July 29 2014 Latest news:
Thursday, May 1, 2014
The plumage is being preened and feathers are being ruffled as staff behind the scenes at Norwich Castle Museum and Art Gallery prepare for their next big exhibition.
The Romans came, saw and conquered and now the invasion is over with the end of the Roman Empire: Power and People show, it will soon be the turn for birds of the feather to flock together for The Wonder of Birds.
The show opens on May 24 and volunteers and conservationists are working hard behind the scenes to ensure the specimens picked from the castle’s 20,000-strong bird collection are in tip-top condition.
Volunteers Janet Wolstenholme and Mary Partridge, who are both from Wymondham, have been helping to clean the taxidermy using specialist vacuum cleaners, make up brushes and cosmetic sponges, while conservationists undertake some of the more tricky repairs and tasks.
Mrs Wolstenholme, 66, said: “It’s amazing being able to be close up and handle the birds and see the feathers because they are lovely.”
Mrs Partridge, 63, added: “They are fragile so you could quite easily tear them and it’s very delicate work.”
As well as some impressive taxidermy, The Wonder of Birds will also explore the cultural impact of birds upon mankind through artwork, historical objects and even fashion, using the castle’s own large collection as well as items loaned from local and national museums.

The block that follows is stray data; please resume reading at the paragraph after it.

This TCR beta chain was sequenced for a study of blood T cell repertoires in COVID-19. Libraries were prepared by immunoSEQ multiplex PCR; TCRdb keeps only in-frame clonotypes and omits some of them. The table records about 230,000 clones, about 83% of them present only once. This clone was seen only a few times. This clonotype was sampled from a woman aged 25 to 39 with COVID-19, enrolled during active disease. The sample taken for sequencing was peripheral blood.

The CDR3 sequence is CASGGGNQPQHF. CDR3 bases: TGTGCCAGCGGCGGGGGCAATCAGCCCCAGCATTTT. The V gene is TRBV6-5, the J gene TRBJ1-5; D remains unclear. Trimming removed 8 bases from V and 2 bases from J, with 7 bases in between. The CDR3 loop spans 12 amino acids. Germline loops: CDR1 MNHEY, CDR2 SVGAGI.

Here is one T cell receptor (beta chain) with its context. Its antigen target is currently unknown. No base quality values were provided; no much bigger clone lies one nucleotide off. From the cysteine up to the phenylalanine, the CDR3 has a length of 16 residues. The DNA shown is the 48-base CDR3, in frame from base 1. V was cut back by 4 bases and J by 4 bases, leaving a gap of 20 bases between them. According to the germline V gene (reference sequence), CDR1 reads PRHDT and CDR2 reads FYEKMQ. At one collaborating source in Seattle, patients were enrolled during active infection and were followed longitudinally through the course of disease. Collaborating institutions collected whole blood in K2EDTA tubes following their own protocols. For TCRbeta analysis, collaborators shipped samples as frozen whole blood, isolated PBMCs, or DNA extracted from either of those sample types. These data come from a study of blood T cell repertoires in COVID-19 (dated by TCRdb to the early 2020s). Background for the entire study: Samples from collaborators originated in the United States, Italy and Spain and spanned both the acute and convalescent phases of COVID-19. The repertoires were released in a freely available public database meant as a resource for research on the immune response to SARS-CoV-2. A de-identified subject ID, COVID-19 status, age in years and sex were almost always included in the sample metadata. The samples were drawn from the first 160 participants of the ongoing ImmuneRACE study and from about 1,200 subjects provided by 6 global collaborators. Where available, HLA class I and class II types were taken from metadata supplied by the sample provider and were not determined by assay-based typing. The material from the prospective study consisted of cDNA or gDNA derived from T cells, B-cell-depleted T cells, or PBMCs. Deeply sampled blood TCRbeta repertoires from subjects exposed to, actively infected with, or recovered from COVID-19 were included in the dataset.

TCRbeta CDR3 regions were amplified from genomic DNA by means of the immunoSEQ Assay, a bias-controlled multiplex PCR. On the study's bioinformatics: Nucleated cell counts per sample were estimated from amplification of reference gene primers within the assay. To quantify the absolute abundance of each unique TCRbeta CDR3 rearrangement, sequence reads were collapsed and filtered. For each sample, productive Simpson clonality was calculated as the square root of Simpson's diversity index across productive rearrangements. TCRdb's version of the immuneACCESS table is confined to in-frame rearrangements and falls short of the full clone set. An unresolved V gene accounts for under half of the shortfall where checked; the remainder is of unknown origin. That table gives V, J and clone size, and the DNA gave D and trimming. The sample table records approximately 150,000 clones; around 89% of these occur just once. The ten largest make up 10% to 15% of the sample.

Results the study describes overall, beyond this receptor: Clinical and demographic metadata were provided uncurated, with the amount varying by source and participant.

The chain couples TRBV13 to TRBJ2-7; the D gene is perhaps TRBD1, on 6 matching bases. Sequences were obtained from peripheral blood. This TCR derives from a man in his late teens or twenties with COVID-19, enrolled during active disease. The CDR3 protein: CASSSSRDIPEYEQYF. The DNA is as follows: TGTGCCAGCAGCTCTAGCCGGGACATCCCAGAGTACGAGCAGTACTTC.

Visitors will be greeted by the show’s largest and smallest birds displayed side by side - an imposing young male condor with a wingspan of two and a half metres and a tiny, delicate hummingbird.
Co-curator David Waterhouse, curator of natural history at the castle museum, said the exhibition was a great chance to show some items which have not been on display for more than 50 years.
He said: “It’s great for the specimens as they are being made over and made fit for another 100 years.”
Co-curator Francesca Vanke, keeper of art and curator of decorative art at the castle museum, said the show integrate art work with taxidermy, so the visitor is surreounded by birds wherever they look.
She said: “The unique part about this show is its variety.
“It’s not just a show about taxidermy and it’s not just a show about art.
“It mixes everything together in a coherent way to help you find out more about the different aspects of birds.”
The exhibition comprises six sections, including an introduction to birds, predators and prey, birds and landscape, migrants and ocean travellers, introducing the exotic, and the realms of the spirit.
Thw Wonder of Birds will run at Norwich Castle Museum from May 24 to September 14.
Do you have a story about birds? Contact reporter Kim Briscoe on 01603 772474 or email firstname.lastname@example.org